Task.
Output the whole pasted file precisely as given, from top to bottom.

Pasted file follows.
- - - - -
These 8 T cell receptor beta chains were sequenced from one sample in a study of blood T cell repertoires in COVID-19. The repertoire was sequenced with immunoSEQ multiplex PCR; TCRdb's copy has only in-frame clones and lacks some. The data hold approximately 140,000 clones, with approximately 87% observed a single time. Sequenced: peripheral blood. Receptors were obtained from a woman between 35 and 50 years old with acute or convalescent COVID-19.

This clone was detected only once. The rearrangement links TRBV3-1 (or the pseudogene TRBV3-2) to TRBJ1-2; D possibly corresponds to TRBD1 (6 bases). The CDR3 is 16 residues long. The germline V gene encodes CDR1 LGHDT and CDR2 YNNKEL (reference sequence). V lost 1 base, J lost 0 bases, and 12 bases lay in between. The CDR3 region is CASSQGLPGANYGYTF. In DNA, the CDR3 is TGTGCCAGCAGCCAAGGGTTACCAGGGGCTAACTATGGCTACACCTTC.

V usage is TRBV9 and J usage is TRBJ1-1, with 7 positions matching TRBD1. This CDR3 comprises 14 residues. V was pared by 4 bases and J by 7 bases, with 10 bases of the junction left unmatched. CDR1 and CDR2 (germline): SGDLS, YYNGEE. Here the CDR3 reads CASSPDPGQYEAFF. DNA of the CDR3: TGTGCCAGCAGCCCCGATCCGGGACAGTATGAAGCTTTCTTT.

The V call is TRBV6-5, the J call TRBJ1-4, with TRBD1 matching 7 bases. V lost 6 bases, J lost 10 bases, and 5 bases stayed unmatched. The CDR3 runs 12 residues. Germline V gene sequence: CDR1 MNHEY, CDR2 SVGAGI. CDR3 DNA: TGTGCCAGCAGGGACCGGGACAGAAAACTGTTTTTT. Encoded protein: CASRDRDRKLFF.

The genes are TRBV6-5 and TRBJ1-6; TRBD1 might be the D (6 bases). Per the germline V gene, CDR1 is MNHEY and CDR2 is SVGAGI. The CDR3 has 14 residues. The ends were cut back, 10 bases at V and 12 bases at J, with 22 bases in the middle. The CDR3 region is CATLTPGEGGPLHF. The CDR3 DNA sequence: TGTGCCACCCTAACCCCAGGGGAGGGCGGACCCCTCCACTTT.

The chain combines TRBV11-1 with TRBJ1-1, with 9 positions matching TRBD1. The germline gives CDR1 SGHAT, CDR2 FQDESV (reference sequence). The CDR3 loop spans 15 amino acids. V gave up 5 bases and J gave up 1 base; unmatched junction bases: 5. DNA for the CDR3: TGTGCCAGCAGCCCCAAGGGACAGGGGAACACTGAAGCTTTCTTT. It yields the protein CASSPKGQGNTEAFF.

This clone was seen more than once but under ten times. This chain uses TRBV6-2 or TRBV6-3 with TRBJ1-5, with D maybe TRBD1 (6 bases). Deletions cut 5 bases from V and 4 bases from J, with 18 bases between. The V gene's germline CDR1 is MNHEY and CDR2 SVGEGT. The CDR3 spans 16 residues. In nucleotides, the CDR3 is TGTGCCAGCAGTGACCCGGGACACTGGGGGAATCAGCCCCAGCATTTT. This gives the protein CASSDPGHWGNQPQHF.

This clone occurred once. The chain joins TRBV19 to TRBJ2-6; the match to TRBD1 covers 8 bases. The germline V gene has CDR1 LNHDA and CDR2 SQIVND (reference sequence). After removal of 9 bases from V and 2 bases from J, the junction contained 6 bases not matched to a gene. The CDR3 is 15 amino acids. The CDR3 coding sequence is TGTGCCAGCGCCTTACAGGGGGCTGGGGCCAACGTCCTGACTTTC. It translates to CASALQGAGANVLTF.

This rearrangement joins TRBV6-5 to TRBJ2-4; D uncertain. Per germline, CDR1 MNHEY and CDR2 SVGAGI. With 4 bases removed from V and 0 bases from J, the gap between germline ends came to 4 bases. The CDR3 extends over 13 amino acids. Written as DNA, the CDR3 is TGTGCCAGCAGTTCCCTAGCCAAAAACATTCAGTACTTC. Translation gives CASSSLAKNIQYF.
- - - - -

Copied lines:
These 8 T cell receptor beta chains were sequenced from one sample in a study of blood T cell repertoires in COVID-19. The repertoire was sequenced with immunoSEQ multiplex PCR; TCRdb's copy has only in-frame clones and lacks some. The data hold approximately 140,000 clones, with approximately 87% observed a single time. Sequenced: peripheral blood. Receptors were obtained from a woman between 35 and 50 years old with acute or convalescent COVID-19.

This clone was detected only once. The rearrangement links TRBV3-1 (or the pseudogene TRBV3-2) to TRBJ1-2; D possibly corresponds to TRBD1 (6 bases). The CDR3 is 16 residues long. The germline V gene encodes CDR1 LGHDT and CDR2 YNNKEL (reference sequence). V lost 1 base, J lost 0 bases, and 12 bases lay in between. The CDR3 region is CASSQGLPGANYGYTF. In DNA, the CDR3 is TGTGCCAGCAGCCAAGGGTTACCAGGGGCTAACTATGGCTACACCTTC.

V usage is TRBV9 and J usage is TRBJ1-1, with 7 positions matching TRBD1. This CDR3 comprises 14 residues. V was pared by 4 bases and J by 7 bases, with 10 bases of the junction left unmatched. CDR1 and CDR2 (germline): SGDLS, YYNGEE. Here the CDR3 reads CASSPDPGQYEAFF. DNA of the CDR3: TGTGCCAGCAGCCCCGATCCGGGACAGTATGAAGCTTTCTTT.

The V call is TRBV6-5, the J call TRBJ1-4, with TRBD1 matching 7 bases. V lost 6 bases, J lost 10 bases, and 5 bases stayed unmatched. The CDR3 runs 12 residues. Germline V gene sequence: CDR1 MNHEY, CDR2 SVGAGI. CDR3 DNA: TGTGCCAGCAGGGACCGGGACAGAAAACTGTTTTTT. Encoded protein: CASRDRDRKLFF.

The genes are TRBV6-5 and TRBJ1-6; TRBD1 might be the D (6 bases). Per the germline V gene, CDR1 is MNHEY and CDR2 is SVGAGI. The CDR3 has 14 residues. The ends were cut back, 10 bases at V and 12 bases at J, with 22 bases in the middle. The CDR3 region is CATLTPGEGGPLHF. The CDR3 DNA sequence: TGTGCCACCCTAACCCCAGGGGAGGGCGGACCCCTCCACTTT.

The chain combines TRBV11-1 with TRBJ1-1, with 9 positions matching TRBD1. The germline gives CDR1 SGHAT, CDR2 FQDESV (reference sequence). The CDR3 loop spans 15 amino acids. V gave up 5 bases and J gave up 1 base; unmatched junction bases: 5. DNA for the CDR3: TGTGCCAGCAGCCCCAAGGGACAGGGGAACACTGAAGCTTTCTTT. It yields the protein CASSPKGQGNTEAFF.

This clone was seen more than once but under ten times. This chain uses TRBV6-2 or TRBV6-3 with TRBJ1-5, with D maybe TRBD1 (6 bases). Deletions cut 5 bases from V and 4 bases from J, with 18 bases between. The V gene's germline CDR1 is MNHEY and CDR2 SVGEGT. The CDR3 spans 16 residues. In nucleotides, the CDR3 is TGTGCCAGCAGTGACCCGGGACACTGGGGGAATCAGCCCCAGCATTTT. This gives the protein CASSDPGHWGNQPQHF.

This clone occurred once. The chain joins TRBV19 to TRBJ2-6; the match to TRBD1 covers 8 bases. The germline V gene has CDR1 LNHDA and CDR2 SQIVND (reference sequence). After removal of 9 bases from V and 2 bases from J, the junction contained 6 bases not matched to a gene. The CDR3 is 15 amino acids. The CDR3 coding sequence is TGTGCCAGCGCCTTACAGGGGGCTGGGGCCAACGTCCTGACTTTC. It translates to CASALQGAGANVLTF.

This rearrangement joins TRBV6-5 to TRBJ2-4; D uncertain. Per germline, CDR1 MNHEY and CDR2 SVGAGI. With 4 bases removed from V and 0 bases from J, the gap between germline ends came to 4 bases. The CDR3 extends over 13 amino acids. Written as DNA, the CDR3 is TGTGCCAGCAGTTCCCTAGCCAAAAACATTCAGTACTTC. Translation gives CASSSLAKNIQYF.